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Digital Radio Detectors for Galactic PeV Particles

Project description

Radio measurements of very high energy cosmic rays from our galaxy

Cosmic rays are the most energetic particles in our universe. Their energy drastically exceeds the range of human-made particle accelerators. We know little about their origin. Therefore, we need large and accurate detector arrays to measure these rare cosmic rays when they appear in the atmosphere. The EU-funded PeV-Radio project is developing a highly sensitive radio array to be deployed at the South Pole for this purpose. This array will also make the ambitious effort to search for the highest-energy photons ever detected. These may reveal the source of the most energetic Galactic cosmic rays, such as the supermassive black hole at the centre of our Milky Way, which is constantly in the field of view of the new radio array.

Objective

The most energetic particles in our Galaxy are accelerated by yet unknown sources to energies much beyond the reach of human-made accelerators such as LHC at CERN. The detection of PeV photons from such a natural Galactic accelerator will be a fundamental breakthrough. For this purpose I propose a digital radio array for air showers at South Pole building on my proven expertise in successfully setting up and managing an antenna array in Siberia. Recently, we have discovered that by using higher radio frequencies than before the energy threshold can be lowered dramatically from 100 PeV to about 1 PeV. The new radio array will significantly enhance the present PeV particle detectors at South Pole in both, accuracy and aperture towards lower elevations. One of the most promising candidates for the origin of cosmic rays, the Galactic Center presently outside of the field of view, will be observable 24/7 with the radio array. The extrapolation of classical TeV observations predicts more than twenty PeV photons to be detected by the radio array within three years. Since the radio array is sensitive simultaneously to cosmic photons and charged particles from all directions of the sky, the search for any photon sources can be done in parallel to cosmic-ray physics with unprecedented accuracy and exposure in the energy range of 1 PeV to 1 EeV. Thus, this radio array will create highest impact in astroparticle physics by the following scientific objectives all targeting the most energetic particles in our Galaxy: PeV photons and their correlation with sources of neutrinos and charged cosmic rays, mass separation of cosmic rays, search for mass-dependent anisotropies, particle physics beyond the reach of LHC. This timely proposal is a unique chance for European leadership in this novel technique. It provides the chance for scientific breakthrough by detection of the first PeV photons ever, and by the discovery of natural accelerators of multi-PeV particles.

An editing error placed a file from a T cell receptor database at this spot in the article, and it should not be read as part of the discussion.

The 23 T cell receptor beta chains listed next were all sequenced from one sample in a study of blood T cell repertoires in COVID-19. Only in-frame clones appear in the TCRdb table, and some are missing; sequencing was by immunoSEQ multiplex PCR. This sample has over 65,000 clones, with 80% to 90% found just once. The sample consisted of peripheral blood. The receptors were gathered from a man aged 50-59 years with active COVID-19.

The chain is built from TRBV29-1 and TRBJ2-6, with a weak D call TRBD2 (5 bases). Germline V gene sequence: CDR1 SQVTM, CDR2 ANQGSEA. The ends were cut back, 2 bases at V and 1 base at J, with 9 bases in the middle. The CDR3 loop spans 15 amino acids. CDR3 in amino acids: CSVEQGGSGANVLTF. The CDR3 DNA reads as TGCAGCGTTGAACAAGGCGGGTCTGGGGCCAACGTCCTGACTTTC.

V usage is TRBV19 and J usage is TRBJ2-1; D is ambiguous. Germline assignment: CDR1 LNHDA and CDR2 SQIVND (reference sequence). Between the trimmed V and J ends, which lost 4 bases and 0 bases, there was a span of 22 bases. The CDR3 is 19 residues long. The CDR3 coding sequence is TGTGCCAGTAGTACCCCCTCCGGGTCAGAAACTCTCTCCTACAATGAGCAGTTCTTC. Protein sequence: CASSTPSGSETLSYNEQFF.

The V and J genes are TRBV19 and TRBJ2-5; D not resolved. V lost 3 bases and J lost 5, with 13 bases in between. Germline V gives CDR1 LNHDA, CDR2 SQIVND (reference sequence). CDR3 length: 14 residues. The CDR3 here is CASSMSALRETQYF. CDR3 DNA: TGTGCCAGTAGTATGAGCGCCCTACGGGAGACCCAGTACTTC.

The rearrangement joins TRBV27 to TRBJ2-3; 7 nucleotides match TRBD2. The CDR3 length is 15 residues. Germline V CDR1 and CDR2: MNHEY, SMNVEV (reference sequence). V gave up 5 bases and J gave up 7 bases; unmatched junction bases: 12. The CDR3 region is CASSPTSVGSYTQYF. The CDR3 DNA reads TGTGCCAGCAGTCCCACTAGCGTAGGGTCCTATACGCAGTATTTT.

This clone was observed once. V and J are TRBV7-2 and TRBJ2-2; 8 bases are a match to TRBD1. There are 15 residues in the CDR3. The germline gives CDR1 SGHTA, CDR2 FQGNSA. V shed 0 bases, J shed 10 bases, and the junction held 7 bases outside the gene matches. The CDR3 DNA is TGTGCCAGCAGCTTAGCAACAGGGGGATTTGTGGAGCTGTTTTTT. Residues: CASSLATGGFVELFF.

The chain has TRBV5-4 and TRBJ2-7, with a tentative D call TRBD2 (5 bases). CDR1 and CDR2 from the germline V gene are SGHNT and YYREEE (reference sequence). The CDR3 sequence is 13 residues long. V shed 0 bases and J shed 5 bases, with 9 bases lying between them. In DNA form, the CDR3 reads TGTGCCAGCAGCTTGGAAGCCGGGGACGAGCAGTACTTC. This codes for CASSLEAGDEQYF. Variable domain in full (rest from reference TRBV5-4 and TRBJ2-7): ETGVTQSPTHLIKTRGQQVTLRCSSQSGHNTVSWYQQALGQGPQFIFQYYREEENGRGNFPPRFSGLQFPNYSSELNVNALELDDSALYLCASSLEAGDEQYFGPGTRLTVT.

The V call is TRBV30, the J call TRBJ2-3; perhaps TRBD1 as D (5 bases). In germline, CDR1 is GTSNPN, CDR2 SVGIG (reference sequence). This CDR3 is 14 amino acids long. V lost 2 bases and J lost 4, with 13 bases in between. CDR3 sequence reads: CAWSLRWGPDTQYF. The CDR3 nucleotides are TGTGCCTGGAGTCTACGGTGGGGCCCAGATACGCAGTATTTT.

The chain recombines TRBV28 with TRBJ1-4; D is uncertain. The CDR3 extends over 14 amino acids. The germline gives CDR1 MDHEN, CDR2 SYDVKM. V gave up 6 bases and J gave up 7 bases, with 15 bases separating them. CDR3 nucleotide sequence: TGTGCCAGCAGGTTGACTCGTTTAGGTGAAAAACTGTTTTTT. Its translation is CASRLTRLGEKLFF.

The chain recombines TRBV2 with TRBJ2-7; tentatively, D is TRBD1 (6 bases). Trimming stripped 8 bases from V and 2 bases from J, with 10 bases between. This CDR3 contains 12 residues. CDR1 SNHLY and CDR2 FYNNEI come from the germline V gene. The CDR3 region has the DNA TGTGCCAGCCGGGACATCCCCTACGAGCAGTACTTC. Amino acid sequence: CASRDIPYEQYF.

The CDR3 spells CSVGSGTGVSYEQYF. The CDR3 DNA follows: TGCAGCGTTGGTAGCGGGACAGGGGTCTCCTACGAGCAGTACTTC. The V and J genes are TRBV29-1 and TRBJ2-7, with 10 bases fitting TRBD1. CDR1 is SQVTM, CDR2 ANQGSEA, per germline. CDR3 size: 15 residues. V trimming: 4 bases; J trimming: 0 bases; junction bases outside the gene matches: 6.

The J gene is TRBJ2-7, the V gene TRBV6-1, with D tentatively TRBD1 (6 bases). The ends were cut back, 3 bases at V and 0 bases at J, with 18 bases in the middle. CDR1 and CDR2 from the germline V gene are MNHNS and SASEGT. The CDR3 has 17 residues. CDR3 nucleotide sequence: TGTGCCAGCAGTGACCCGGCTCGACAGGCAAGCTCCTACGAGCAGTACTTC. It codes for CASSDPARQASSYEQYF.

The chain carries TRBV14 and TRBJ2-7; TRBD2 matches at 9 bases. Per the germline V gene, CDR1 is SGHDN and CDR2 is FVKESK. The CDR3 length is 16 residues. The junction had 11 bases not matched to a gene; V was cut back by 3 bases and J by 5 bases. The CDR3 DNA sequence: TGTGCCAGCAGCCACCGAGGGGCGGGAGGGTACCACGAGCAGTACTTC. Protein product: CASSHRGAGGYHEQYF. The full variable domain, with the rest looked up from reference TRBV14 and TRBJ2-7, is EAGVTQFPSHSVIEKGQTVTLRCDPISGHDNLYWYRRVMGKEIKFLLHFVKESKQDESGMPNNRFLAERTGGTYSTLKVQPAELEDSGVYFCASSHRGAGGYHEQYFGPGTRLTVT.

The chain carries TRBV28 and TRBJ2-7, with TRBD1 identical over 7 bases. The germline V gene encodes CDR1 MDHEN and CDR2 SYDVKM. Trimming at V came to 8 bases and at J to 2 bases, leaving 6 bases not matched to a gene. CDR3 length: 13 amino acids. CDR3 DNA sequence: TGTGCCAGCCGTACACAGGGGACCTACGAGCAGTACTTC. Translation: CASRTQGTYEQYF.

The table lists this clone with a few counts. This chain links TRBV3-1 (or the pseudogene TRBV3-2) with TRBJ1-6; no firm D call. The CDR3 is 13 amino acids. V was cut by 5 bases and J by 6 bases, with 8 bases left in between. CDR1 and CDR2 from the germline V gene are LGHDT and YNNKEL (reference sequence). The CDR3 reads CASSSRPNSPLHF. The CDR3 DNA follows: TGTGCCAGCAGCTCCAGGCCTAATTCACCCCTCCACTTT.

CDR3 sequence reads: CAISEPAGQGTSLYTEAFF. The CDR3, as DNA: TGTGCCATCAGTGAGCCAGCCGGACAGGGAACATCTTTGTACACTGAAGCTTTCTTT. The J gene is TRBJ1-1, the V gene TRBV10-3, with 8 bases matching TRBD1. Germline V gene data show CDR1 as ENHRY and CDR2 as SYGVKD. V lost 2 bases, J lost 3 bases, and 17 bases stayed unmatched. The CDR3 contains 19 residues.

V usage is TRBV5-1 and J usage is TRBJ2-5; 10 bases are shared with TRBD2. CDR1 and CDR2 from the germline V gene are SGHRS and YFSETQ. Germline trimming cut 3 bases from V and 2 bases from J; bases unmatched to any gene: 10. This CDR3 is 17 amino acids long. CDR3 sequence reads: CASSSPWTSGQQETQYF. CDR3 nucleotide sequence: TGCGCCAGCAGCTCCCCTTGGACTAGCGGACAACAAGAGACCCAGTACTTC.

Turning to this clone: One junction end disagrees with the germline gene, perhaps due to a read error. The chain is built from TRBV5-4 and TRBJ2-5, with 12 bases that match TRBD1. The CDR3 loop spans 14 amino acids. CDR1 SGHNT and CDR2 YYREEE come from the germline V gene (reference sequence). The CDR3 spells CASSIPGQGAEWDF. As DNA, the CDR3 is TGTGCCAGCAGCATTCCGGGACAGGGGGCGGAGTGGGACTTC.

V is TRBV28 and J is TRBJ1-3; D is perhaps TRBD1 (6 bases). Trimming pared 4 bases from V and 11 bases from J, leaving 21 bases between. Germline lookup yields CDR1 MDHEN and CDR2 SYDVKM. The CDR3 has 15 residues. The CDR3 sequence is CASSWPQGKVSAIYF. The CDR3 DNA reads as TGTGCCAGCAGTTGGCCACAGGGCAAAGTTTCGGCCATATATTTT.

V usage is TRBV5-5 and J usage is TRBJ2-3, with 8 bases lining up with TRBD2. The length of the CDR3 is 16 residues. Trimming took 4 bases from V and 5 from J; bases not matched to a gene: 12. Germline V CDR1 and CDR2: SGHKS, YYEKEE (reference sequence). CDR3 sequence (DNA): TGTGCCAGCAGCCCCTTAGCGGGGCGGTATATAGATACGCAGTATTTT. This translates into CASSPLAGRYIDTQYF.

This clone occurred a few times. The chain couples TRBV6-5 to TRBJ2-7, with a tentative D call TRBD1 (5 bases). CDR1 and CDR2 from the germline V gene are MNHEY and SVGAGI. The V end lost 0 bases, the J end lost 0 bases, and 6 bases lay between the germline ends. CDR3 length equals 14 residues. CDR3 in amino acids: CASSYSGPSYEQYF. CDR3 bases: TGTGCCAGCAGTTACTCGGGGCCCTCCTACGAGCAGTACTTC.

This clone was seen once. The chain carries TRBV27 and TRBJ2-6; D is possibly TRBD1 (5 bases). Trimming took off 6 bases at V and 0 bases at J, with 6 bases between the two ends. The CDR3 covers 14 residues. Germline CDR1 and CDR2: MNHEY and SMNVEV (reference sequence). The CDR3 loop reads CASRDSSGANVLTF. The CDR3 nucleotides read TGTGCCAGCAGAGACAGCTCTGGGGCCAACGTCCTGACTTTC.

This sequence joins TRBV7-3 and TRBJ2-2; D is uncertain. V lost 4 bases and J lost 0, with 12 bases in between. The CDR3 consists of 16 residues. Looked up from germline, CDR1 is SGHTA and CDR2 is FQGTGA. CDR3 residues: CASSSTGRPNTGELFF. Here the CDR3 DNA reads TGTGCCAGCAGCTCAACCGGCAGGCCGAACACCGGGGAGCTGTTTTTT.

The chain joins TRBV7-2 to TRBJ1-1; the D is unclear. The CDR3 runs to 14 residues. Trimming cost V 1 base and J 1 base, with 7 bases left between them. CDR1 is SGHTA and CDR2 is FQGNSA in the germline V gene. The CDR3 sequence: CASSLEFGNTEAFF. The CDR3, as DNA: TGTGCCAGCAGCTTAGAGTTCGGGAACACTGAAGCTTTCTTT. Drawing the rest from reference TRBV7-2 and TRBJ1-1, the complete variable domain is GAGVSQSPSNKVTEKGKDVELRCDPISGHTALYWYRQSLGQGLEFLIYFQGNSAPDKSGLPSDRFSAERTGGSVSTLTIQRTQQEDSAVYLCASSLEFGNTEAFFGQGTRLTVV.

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Coordinator

KARLSRUHER INSTITUT FUER TECHNOLOGIE
Net EU contribution
€ 1 629 541,00
Address
Kaiserstrasse 12
76131 Karlsruhe
Germany

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Region
Baden-Württemberg Karlsruhe Karlsruhe, Stadtkreis
Activity type
Higher or Secondary Education Establishments
Links
Other funding
€ 0,00

Beneficiaries (1)